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Maui Jewelry Store Restores Fire-Damaged Jewelry

Pieces have ranged from Hawaiian bangles to a Chanel zipper.




pieces of jewelry
Maui’s No Ka ’Oi Jewelers restored jewelry pieces recovered from burn zones in Lahaina, such as these before-and-afters below.

FOR OMI CHAMDI, OWNER of No Ka ‘Oi Jewelers in Kahului, HI, making connections has always been an important part of how he does business. The former diamond wholesaler of 30 years credits such connections for his ability to serve such a wide range of services to his customers after only three years with a storefront. No Ka ‘Oi does it all, from custom pieces to engagement rings.

Chamdi had once lived in Maui for a few years and knew that he wanted to return to raise his family there. Since moving permanently to the island 20 years ago, Chamdi found a special niche in the local market, serving a community where many retail jewelry stores, once plentiful, had closed or moved off-island.

When flames engulfed the neighboring town of Lahaina last August, Chamdi, whose home and storefront were both left unscathed, felt a need to help his mourning community.


“The idea to restore people’s jewelry came out of that deep desire to help people that have lost everything. You know, we’ve been fortunate.” he says. “Our house was not burned, but in the horizon, we did see fires.”

A quick post on Facebook, in which he offered to restore jewelry pieces recovered from the burn zones for free, catalyzed an initiative that has allowed Lahaina residents to find a bit of light in the burnt darkness. Chamdi says he felt a sense of personal honor when he was able to reveal the pieces at the end of his restorations: “When we open up that tissue paper and present the item … and now it’s completely restored. Yeah. Incredible.”

Chamdi contracted with two jewelers, one in Maui and one in Los Angeles, to do the restorations out of his own pocket. A fire-damaged piece was first put in a magnetic tumbler to take the initial burned coat off the piece. Then, depending on the type and extent of damage, polishing, prong replacing and rhodium plating were completed. Chamdi says that if it’s made out of precious metals, they can restore it to its original form.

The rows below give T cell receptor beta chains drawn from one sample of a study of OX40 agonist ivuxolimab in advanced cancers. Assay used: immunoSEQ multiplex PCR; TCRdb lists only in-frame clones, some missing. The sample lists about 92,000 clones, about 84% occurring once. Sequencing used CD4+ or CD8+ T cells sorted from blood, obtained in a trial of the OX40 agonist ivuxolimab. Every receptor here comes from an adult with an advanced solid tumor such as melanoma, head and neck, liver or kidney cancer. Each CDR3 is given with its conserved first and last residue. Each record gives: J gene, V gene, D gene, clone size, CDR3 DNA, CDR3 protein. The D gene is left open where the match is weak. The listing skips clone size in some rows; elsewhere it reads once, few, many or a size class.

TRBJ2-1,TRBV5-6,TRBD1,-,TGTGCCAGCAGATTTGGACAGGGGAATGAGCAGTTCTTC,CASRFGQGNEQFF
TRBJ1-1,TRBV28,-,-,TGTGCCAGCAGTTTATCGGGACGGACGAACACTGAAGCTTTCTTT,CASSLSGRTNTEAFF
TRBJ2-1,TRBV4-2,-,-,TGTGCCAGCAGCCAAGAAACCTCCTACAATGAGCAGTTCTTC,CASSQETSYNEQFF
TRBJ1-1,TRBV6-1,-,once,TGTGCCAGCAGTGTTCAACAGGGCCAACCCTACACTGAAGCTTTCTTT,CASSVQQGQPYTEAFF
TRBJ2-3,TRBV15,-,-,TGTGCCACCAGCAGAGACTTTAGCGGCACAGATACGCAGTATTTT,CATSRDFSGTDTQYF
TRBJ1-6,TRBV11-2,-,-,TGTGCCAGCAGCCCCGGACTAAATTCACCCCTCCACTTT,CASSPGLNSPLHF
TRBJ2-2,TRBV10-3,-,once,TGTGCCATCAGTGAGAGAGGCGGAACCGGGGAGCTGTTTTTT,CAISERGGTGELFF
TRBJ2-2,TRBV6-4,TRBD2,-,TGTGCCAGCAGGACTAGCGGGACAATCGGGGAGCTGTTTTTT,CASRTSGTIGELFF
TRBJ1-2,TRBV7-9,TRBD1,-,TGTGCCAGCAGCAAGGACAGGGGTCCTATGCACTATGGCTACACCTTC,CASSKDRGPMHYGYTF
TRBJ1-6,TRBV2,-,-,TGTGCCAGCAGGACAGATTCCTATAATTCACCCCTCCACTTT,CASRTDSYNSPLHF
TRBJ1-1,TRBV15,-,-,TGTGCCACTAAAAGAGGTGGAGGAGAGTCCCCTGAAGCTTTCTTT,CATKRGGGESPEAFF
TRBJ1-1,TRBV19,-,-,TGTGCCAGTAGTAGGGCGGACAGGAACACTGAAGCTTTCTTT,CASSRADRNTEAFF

Pieces have ranged from Hawaiian bangles and other culturally significant pieces to a piece of a Chanel zipper.

Omi Chamdi

Omi Chamdi

“Jewelry really becomes your most precious possession. It’s your connection to so many things,” says Chamdi, who lost precise count of how many pieces he’s restored but estimates the number to be between 600 and 700.

It all comes back to the relationships, which Chamdi has fostered not only locally, but nationally, as well. He describes the close-knit feeling of his community as familial, whether that be an actual family of customers coming in for a restoration or simply a feeling of family.

“We have had people that we’ve never met pop their heads through the door and bring a tray of cookies that they’d baked. And it’s just heartwarming.”

After NPR broadcast his story, Chamdi received notes from people far removed from himself or the region to thank him for his work.

Chamdi says he is honored by the opportunity to help.


“I feel now I’m a part of the community,” he says. “Unfortunately, it’s through this tragedy that happened, but we’re so proud and so honored to be part of this. It gives people a little bit of hope back when we open up that tissue.

“From day one, my business is in Kahului; it’s always in the local community. That’s who I cater to.”

No Ka ‘Oi, translating to “the greatest,” is often used in regard to Maui. As such, the DNA of Maui continues through the restored precious pieces and the name of the company that made it happen.



This Third-Generation Jeweler Was Ready for Retirement. He Called Wilkerson

Retirement is never easy, especially when it means the end to a business that was founded in 1884. But for Laura and Sam Sipe, it was time to put their own needs first. They decided to close J.C. Sipe Jewelers, one of Indianapolis’ most trusted names in fine jewelry, and call Wilkerson. “Laura and I decided the conditions were right,” says Sam. Wilkerson handled every detail in their going-out-of-business sale, from marketing to manning the sales floor. “The main goal was to sell our existing inventory that’s all paid for and turn that into cash for our retirement,” says Sam. “It’s been very, very productive.” Would they recommend Wilkerson to other jewelers who want to enjoy their golden years? Absolutely! “Call Wilkerson,” says Laura. “They can help you achieve your goals so you’ll be able to move into retirement comfortably.”

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